Milan, Italy – From 20 to 22 June, the Sforza Castle in Milan was transformed into a stage for a magical journey of lights and music that took the audience back in time from the Milan of today to 1906, during the Belle Époque, when the world exposition was first held in the city. “The project not only enhanced the Sforza Castle and its precious art collections, but it also linked the monument with Expo 2015” said Milan City Councillor for Culture, Filippo Del Corno.
All the façades of the Rocchetta courtyard were animated with images from the “Achille Bertarelli” print collection, which is kept in the castle itself and tells us about Milanese life and culture in the early 20th century.
The “Castello di Carta” (Paper Castle) project was curated by Sebastiano Romano and Studio Comunicazione & Immagine di Mariella Di Rao. It was promoted by the Milan City Council Department of Cultural Affairs, the “Achille Bertarelli” Print Collection, Sforza Castle and the Milan, Lodi, and Monza and Brianza branch of Confcommercio (the Italian General Federation of Commerce and Tourism) in cooperation with AIDI (Associazione Italiana di Illuminazione – Italian Lighting Association). Banca Mediolanum was the main sponsor and Clay Paky, technical sponsor.
The project was intended to be a fun opportunity to reveal what the castle has to offer to visitors. Among the precious treasures found at the Sforza Castle, home of the Milan City Museum, is the Achille Bertarelli Print collection. It is the only one of its kind in Italy and well known to many scholars. The collection consists of thousands of documents, including “papers” bearing prints, engravings, watercolours and drawings. Together they form an iconographic testimony of human life at the beginning of the last century.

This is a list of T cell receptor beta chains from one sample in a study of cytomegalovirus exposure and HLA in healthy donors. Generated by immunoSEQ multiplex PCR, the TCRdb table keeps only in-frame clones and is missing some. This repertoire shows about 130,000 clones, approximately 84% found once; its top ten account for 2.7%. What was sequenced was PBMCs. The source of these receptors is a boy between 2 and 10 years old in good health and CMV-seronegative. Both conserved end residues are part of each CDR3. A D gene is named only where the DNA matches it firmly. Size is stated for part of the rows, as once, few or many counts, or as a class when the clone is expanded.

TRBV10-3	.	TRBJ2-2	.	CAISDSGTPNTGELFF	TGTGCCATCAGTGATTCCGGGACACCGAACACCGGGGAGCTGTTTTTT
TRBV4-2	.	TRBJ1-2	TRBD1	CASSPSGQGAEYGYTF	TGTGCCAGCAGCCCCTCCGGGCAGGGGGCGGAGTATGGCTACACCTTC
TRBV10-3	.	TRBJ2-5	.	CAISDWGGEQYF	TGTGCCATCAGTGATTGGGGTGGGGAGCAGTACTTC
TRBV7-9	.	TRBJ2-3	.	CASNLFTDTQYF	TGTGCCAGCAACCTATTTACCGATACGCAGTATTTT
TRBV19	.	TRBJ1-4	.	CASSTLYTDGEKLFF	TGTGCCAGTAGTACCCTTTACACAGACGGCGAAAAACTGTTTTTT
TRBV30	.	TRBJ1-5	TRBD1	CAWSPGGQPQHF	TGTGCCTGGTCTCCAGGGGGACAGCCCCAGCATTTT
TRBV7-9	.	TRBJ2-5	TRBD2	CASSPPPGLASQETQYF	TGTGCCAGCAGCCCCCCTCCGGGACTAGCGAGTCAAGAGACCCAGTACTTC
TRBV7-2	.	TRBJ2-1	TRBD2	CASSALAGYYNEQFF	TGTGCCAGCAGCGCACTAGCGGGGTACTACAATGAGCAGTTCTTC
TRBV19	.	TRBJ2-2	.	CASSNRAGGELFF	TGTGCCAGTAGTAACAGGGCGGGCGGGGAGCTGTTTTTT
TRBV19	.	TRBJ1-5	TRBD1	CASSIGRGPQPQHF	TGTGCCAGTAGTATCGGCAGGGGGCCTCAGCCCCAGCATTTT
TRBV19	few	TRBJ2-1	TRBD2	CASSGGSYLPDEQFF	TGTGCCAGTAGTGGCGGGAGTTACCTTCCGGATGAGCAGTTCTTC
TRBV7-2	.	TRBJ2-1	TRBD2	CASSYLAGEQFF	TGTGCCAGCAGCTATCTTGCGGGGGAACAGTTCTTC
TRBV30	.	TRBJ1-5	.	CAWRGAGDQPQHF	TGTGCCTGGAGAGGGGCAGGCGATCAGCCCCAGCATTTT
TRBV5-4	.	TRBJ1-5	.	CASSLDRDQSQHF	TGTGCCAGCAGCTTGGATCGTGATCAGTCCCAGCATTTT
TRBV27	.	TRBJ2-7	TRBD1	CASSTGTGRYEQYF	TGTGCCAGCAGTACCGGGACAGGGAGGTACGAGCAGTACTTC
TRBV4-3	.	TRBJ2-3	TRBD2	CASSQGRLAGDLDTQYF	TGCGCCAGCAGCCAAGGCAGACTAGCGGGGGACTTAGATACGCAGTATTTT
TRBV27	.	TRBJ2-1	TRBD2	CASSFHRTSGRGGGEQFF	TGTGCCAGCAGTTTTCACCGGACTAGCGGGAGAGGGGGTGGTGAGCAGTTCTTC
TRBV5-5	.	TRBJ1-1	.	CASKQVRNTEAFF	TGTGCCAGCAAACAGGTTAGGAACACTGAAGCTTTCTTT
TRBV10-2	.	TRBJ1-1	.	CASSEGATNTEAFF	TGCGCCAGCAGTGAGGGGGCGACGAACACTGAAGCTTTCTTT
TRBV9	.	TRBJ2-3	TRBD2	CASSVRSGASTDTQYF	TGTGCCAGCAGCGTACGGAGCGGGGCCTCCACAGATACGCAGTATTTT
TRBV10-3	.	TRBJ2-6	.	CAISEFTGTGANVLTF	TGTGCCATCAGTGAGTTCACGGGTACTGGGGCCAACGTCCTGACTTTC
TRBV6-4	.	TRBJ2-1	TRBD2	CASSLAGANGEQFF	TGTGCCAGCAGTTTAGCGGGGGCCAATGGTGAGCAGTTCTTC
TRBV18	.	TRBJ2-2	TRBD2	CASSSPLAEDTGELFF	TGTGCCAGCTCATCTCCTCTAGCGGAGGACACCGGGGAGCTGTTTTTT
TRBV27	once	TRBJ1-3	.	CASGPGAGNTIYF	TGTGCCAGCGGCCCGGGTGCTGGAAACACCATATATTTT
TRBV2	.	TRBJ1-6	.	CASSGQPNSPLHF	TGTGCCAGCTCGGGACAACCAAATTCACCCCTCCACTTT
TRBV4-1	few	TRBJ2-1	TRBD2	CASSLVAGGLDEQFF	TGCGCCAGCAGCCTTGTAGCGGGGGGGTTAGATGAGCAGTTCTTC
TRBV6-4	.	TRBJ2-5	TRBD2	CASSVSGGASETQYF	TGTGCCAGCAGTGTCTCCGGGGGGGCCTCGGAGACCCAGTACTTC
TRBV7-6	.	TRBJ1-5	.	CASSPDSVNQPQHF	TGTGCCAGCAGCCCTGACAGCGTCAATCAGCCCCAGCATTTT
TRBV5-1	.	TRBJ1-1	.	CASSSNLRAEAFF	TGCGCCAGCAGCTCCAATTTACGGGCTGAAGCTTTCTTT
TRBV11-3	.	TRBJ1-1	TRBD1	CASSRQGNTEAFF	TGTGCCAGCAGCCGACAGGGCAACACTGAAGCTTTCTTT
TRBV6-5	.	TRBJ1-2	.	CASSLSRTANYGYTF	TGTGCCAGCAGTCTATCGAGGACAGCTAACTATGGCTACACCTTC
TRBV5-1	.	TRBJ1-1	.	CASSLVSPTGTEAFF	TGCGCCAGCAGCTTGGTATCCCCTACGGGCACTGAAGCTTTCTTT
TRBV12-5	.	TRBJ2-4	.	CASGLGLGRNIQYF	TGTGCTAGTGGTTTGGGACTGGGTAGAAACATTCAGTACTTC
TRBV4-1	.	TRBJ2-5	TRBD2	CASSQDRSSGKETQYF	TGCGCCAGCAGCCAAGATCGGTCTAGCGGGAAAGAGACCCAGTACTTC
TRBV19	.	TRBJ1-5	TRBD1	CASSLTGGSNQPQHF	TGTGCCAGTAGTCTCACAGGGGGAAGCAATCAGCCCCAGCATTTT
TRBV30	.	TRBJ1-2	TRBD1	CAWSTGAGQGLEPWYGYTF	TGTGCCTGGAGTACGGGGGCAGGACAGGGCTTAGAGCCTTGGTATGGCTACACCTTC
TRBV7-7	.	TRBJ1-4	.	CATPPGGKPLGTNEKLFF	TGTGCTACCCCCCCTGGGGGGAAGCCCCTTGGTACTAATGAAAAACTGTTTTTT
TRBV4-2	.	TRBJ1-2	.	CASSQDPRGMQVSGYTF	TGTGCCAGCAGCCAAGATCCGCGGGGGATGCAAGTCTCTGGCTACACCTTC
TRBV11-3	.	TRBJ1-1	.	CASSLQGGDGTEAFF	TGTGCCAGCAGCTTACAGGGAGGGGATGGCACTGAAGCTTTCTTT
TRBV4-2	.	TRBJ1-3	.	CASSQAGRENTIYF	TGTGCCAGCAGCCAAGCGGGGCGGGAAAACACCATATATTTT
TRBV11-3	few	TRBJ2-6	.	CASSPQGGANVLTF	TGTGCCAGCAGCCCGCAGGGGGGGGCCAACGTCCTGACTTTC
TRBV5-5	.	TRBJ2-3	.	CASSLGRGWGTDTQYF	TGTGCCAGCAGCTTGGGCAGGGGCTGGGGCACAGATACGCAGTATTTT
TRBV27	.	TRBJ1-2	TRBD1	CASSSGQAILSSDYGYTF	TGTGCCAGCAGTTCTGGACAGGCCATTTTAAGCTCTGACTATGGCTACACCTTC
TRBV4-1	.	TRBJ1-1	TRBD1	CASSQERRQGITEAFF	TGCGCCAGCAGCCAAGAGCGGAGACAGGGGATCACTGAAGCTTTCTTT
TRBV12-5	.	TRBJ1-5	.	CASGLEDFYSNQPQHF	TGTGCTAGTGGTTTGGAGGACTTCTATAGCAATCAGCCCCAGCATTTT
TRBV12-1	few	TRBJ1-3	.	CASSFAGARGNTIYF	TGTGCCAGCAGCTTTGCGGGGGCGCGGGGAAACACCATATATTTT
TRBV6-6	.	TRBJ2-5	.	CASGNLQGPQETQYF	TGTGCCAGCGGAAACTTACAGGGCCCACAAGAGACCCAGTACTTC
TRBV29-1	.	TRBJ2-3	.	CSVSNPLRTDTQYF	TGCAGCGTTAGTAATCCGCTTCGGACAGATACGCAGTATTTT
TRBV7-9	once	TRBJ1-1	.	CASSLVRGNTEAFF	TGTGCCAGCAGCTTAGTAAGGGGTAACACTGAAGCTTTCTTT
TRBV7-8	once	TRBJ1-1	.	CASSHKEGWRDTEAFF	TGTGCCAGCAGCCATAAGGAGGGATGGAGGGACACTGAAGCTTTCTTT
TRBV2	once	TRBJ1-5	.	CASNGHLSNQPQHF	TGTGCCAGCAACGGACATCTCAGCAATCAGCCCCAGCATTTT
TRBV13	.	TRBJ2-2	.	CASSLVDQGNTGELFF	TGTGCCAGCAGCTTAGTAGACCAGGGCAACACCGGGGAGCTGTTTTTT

In “Paper Castle”, the architectural façades of the Rocchetta courtyard were animated with projected images reproducing many of the “papers” Achille Bertarelli collected with great enthusiasm and expertise. All the courtyard façades were turned into an enormous screen that surrounded the audience with images. Onlookers were taken back in time as the pictures faded in and out.
This spectacular event also featured projected light rays that shone coloured light beams onto the main façade of the castle. The lights were supplied by Bergamo-based Clay Paky, the world’s leading manufacturer of stage lighting equipment, which was also technical sponsor of the event. Twenty-three Alpha Profile 1500s were used to illuminate the façades. These lights are able to shape light beams and project multiple dynamically transforming images and geometric shapes. The use of this cutting edge technology created a strong emotional impact, which enhanced the castle’s architecture and emphasized the new and future-oriented features of an event such as a world exposition.
There was also a carpet of light inside the castle, leading from the Piazza delle Armi entrance to the Rocchetta courtyard, where the light path widened to mark out the perimeter. Atmospheric music by Vangelis, Franz Lehár and Dimitri Shostakovich accompanied the images.